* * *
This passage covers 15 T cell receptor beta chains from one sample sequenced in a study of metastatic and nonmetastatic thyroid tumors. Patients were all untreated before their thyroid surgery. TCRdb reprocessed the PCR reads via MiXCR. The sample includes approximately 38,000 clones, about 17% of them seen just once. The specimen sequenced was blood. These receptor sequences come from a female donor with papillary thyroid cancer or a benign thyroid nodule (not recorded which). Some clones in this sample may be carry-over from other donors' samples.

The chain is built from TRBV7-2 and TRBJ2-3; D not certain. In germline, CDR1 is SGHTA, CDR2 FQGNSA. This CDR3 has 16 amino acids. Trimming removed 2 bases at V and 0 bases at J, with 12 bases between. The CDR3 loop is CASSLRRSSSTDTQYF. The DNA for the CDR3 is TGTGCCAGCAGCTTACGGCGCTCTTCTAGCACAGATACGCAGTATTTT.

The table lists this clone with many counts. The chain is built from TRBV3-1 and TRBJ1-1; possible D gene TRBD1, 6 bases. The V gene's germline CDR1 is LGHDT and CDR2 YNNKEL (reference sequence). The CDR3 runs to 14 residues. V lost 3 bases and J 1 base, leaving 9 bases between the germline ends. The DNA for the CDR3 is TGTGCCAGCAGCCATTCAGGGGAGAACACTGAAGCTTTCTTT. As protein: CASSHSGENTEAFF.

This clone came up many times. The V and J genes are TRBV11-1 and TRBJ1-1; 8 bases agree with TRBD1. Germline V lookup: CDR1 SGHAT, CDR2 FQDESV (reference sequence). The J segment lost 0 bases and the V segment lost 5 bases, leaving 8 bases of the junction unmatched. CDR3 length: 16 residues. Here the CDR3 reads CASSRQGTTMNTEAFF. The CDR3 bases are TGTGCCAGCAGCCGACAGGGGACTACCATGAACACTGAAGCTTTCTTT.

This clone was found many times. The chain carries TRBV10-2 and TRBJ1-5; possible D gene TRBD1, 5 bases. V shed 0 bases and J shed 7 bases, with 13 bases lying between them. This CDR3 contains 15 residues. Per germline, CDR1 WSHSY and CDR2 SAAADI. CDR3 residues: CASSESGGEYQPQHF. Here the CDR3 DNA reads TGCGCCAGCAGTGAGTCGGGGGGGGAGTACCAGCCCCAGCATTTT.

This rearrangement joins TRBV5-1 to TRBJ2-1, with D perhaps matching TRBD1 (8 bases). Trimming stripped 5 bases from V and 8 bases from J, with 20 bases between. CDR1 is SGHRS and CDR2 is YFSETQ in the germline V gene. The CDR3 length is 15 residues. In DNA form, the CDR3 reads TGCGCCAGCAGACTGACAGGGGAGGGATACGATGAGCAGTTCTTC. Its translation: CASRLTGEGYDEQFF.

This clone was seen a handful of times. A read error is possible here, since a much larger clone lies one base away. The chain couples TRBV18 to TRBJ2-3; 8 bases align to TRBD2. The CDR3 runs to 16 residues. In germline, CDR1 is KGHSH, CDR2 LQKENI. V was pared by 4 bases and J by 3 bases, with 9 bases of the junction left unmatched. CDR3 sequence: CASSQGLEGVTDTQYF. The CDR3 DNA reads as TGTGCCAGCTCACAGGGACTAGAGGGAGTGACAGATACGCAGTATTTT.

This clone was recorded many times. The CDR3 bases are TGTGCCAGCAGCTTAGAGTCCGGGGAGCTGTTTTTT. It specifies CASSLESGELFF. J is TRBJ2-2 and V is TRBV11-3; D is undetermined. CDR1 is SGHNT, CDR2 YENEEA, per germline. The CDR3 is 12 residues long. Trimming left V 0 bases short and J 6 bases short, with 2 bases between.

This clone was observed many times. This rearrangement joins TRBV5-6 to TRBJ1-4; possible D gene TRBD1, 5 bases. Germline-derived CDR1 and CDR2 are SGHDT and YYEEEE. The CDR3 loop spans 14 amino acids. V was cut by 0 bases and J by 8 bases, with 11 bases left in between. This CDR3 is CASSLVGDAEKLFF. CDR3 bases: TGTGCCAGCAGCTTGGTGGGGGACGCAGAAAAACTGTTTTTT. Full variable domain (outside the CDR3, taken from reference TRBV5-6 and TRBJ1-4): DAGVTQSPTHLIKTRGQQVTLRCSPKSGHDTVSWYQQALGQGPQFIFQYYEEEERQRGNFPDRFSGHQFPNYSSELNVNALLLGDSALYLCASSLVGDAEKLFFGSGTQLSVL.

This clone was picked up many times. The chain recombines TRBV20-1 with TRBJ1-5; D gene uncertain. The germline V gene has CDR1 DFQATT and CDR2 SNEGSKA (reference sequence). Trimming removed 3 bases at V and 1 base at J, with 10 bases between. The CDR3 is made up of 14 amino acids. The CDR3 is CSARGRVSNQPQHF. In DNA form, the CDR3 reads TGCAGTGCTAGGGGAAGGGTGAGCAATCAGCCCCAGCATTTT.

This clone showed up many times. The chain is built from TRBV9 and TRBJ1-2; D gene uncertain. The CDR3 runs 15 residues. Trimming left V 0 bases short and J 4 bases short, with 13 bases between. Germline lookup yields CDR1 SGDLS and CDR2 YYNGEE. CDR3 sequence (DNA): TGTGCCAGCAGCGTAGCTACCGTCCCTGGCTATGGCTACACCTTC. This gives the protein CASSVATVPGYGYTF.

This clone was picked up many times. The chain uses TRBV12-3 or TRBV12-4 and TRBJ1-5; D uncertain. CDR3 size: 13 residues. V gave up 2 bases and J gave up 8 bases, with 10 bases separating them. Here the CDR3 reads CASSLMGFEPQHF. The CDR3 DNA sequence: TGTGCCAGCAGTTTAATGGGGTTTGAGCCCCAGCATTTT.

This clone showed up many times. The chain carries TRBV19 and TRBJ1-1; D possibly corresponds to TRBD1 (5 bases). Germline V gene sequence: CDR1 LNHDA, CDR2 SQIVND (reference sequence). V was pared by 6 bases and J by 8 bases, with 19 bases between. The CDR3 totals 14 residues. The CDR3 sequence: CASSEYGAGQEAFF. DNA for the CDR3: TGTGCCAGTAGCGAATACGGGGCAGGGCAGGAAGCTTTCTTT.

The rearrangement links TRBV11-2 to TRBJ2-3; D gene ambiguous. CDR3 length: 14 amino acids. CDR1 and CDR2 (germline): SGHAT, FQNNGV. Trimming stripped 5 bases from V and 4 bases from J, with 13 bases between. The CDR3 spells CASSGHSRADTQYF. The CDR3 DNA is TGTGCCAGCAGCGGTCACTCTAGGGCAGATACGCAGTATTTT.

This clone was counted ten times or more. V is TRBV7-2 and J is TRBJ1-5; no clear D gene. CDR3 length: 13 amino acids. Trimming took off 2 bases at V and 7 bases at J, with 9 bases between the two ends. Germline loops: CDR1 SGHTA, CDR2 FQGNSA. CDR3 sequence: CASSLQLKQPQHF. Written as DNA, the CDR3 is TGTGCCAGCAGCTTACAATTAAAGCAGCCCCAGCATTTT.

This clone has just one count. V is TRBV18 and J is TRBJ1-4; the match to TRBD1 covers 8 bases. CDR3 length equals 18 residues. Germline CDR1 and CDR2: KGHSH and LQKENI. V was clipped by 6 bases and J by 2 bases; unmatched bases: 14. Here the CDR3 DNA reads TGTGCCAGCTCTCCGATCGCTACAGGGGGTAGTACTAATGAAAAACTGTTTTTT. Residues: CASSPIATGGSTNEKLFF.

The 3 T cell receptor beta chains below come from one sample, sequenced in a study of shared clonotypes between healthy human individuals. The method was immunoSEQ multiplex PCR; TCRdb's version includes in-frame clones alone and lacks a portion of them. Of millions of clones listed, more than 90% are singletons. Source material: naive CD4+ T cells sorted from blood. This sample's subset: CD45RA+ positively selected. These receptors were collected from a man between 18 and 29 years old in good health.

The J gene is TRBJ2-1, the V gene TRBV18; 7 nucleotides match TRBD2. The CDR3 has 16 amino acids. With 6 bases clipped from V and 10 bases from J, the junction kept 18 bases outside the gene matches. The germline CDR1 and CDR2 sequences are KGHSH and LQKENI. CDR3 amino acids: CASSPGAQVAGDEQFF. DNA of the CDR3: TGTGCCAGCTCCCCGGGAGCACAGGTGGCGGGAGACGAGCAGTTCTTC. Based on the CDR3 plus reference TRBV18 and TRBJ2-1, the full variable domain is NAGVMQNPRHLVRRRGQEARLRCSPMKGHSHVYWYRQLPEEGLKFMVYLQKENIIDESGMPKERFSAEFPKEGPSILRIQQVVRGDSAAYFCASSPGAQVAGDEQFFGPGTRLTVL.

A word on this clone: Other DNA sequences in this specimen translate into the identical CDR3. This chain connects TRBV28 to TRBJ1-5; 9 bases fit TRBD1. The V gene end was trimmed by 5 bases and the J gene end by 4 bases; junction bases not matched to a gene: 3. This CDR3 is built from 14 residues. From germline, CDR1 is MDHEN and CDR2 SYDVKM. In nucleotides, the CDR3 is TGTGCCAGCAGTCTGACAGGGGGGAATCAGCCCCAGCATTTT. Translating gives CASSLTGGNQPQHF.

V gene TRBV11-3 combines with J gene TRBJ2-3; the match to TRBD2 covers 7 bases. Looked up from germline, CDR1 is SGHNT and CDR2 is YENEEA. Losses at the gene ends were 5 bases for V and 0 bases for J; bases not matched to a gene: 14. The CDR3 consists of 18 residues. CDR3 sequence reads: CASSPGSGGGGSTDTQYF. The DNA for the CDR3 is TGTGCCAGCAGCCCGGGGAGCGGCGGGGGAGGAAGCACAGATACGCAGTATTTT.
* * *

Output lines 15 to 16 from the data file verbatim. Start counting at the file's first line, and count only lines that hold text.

This clone was counted ten times or more. V is TRBV7-2 and J is TRBJ1-5; no clear D gene. CDR3 length: 13 amino acids. Trimming took off 2 bases at V and 7 bases at J, with 9 bases between the two ends. Germline loops: CDR1 SGHTA, CDR2 FQGNSA. CDR3 sequence: CASSLQLKQPQHF. Written as DNA, the CDR3 is TGTGCCAGCAGCTTACAATTAAAGCAGCCCCAGCATTTT.

This clone has just one count. V is TRBV18 and J is TRBJ1-4; the match to TRBD1 covers 8 bases. CDR3 length equals 18 residues. Germline CDR1 and CDR2: KGHSH and LQKENI. V was clipped by 6 bases and J by 2 bases; unmatched bases: 14. Here the CDR3 DNA reads TGTGCCAGCTCTCCGATCGCTACAGGGGGTAGTACTAATGAAAAACTGTTTTTT. Residues: CASSPIATGGSTNEKLFF.